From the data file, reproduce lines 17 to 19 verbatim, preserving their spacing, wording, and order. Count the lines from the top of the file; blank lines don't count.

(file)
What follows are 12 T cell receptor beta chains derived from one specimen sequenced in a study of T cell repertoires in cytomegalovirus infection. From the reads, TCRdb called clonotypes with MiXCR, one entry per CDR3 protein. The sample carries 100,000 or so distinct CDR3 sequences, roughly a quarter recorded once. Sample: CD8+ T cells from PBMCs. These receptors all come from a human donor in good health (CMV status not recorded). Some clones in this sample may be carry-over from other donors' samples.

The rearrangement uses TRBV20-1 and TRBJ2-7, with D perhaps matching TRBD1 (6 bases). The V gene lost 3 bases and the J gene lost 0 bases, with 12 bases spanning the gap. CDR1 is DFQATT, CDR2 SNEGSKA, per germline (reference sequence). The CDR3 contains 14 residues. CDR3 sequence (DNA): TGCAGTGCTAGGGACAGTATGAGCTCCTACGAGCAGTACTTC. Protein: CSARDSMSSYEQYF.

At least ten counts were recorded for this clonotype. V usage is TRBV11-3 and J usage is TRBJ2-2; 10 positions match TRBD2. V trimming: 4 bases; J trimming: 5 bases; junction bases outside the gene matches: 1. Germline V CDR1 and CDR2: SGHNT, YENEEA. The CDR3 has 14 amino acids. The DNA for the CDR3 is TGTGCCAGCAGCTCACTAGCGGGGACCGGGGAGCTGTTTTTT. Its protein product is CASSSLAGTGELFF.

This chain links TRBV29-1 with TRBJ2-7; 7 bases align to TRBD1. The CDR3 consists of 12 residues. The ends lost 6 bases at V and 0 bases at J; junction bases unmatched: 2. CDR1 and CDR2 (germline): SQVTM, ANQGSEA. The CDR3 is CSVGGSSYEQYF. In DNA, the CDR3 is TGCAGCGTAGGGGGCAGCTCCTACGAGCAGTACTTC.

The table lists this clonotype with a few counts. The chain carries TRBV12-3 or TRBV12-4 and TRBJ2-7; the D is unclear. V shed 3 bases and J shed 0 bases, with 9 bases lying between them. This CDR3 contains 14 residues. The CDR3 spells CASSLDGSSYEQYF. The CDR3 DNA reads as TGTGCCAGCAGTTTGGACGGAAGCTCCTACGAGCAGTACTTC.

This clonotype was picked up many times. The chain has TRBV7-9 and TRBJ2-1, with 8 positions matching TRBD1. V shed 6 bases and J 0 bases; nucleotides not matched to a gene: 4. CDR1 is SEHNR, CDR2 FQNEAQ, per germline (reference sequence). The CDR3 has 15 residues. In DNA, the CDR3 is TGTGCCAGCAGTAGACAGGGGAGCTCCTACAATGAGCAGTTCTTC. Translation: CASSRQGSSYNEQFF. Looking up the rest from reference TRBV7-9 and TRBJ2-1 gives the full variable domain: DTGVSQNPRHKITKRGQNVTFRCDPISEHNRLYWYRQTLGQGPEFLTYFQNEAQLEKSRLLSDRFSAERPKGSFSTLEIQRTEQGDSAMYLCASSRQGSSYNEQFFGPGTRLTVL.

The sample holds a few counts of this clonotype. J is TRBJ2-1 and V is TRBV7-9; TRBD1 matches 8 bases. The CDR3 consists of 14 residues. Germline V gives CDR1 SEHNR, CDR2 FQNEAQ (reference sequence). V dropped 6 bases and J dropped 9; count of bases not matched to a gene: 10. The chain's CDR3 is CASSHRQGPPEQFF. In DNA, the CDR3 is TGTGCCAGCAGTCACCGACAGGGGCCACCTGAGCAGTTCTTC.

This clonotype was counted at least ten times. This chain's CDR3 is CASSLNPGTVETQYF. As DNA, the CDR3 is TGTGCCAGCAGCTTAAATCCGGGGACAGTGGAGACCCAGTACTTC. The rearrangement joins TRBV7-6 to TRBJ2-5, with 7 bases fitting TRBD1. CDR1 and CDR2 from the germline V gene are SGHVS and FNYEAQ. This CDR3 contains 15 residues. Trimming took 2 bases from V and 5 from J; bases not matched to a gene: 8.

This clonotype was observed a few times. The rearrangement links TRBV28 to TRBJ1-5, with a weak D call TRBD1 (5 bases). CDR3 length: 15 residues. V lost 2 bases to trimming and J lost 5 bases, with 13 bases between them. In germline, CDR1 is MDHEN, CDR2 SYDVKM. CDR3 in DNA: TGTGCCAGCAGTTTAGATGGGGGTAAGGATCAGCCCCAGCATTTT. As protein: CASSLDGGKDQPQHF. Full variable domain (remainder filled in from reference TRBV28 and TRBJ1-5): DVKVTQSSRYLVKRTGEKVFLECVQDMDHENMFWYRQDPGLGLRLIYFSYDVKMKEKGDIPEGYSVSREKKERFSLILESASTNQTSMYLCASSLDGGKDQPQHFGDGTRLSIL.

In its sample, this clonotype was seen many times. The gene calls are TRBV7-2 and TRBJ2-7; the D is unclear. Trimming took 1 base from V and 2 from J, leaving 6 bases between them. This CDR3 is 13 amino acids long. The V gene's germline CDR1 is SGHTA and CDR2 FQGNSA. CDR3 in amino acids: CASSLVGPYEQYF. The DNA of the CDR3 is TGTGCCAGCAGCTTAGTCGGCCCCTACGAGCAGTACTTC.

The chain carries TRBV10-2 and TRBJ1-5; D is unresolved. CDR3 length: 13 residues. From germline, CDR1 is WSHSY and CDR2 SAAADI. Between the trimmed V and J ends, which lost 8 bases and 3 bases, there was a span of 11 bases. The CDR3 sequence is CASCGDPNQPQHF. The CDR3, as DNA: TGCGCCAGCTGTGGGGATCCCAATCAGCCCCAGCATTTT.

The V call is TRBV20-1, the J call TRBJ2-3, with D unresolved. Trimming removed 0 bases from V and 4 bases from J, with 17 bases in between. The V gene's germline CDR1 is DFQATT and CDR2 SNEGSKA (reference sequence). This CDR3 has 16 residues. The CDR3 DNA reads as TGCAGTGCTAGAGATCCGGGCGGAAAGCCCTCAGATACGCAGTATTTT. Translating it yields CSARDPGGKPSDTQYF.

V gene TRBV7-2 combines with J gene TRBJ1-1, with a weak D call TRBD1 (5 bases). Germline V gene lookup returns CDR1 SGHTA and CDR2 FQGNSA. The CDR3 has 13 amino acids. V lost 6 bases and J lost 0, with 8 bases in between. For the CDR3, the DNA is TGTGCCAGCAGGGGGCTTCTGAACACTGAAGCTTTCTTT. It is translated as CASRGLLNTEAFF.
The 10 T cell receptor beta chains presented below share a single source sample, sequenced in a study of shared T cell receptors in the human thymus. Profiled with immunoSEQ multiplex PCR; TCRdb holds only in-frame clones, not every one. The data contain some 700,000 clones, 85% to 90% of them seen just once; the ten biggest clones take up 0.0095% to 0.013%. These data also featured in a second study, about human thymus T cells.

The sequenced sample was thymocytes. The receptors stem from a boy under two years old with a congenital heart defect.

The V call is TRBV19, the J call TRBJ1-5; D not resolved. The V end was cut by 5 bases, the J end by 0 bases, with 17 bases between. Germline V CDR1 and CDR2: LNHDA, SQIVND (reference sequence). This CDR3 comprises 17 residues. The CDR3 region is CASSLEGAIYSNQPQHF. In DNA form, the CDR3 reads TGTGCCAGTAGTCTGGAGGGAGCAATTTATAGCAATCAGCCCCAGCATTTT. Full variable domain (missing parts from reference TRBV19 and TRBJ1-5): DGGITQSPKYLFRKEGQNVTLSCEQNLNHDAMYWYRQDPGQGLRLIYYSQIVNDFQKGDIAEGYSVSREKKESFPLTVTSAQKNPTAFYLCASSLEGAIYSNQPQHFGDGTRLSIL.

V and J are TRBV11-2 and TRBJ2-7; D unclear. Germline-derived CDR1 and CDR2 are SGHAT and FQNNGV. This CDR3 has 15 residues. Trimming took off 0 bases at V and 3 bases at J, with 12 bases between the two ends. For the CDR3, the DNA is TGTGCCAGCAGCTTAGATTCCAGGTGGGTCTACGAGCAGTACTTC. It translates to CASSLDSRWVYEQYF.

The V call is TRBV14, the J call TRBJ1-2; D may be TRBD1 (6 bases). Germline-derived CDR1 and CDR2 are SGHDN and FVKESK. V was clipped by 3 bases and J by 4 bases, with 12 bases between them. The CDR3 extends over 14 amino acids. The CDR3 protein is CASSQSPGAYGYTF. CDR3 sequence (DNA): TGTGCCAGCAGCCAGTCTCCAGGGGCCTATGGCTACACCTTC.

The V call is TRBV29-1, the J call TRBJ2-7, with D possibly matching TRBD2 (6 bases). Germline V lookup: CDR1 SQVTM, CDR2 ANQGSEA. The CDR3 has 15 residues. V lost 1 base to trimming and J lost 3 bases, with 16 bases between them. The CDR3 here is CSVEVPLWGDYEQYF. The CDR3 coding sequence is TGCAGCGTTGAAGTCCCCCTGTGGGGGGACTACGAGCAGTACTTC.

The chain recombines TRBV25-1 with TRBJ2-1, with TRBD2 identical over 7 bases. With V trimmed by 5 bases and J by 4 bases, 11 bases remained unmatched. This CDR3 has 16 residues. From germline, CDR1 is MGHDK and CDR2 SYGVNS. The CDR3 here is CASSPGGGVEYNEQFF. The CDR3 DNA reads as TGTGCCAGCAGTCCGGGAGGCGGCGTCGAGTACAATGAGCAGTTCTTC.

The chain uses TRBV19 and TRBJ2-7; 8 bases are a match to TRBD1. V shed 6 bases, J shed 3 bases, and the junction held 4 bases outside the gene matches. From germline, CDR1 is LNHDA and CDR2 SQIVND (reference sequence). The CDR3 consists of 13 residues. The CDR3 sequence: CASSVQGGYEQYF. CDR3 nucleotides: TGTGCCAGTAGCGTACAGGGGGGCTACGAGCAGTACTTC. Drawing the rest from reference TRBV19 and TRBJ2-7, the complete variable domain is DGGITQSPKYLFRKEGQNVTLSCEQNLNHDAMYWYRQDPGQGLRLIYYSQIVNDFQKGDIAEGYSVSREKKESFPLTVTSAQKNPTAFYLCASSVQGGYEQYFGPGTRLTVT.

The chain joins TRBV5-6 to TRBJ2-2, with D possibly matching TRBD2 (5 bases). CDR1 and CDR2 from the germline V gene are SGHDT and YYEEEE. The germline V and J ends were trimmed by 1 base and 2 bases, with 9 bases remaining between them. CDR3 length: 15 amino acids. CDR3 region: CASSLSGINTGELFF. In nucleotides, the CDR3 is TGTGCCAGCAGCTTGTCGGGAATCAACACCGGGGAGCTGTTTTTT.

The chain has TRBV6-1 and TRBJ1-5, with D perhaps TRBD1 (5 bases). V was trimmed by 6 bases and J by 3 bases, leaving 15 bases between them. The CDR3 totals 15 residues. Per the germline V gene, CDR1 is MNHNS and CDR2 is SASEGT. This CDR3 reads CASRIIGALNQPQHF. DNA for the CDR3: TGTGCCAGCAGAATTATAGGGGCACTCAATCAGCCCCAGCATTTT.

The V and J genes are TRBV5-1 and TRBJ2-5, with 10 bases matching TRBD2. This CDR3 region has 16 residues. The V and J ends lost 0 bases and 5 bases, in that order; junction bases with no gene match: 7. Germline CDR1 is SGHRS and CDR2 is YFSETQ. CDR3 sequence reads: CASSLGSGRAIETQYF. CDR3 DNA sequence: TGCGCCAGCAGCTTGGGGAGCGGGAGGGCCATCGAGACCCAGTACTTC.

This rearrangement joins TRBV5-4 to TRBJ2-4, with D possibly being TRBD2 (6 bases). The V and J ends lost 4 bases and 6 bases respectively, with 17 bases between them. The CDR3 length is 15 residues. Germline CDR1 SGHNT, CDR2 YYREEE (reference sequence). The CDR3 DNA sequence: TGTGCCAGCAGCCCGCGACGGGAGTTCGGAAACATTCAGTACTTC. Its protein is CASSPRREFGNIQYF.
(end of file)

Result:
V and J are TRBV11-2 and TRBJ2-7; D unclear. Germline-derived CDR1 and CDR2 are SGHAT and FQNNGV. This CDR3 has 15 residues. Trimming took off 0 bases at V and 3 bases at J, with 12 bases between the two ends. For the CDR3, the DNA is TGTGCCAGCAGCTTAGATTCCAGGTGGGTCTACGAGCAGTACTTC. It translates to CASSLDSRWVYEQYF.

The V call is TRBV14, the J call TRBJ1-2; D may be TRBD1 (6 bases). Germline-derived CDR1 and CDR2 are SGHDN and FVKESK. V was clipped by 3 bases and J by 4 bases, with 12 bases between them. The CDR3 extends over 14 amino acids. The CDR3 protein is CASSQSPGAYGYTF. CDR3 sequence (DNA): TGTGCCAGCAGCCAGTCTCCAGGGGCCTATGGCTACACCTTC.

The V call is TRBV29-1, the J call TRBJ2-7, with D possibly matching TRBD2 (6 bases). Germline V lookup: CDR1 SQVTM, CDR2 ANQGSEA. The CDR3 has 15 residues. V lost 1 base to trimming and J lost 3 bases, with 16 bases between them. The CDR3 here is CSVEVPLWGDYEQYF. The CDR3 coding sequence is TGCAGCGTTGAAGTCCCCCTGTGGGGGGACTACGAGCAGTACTTC.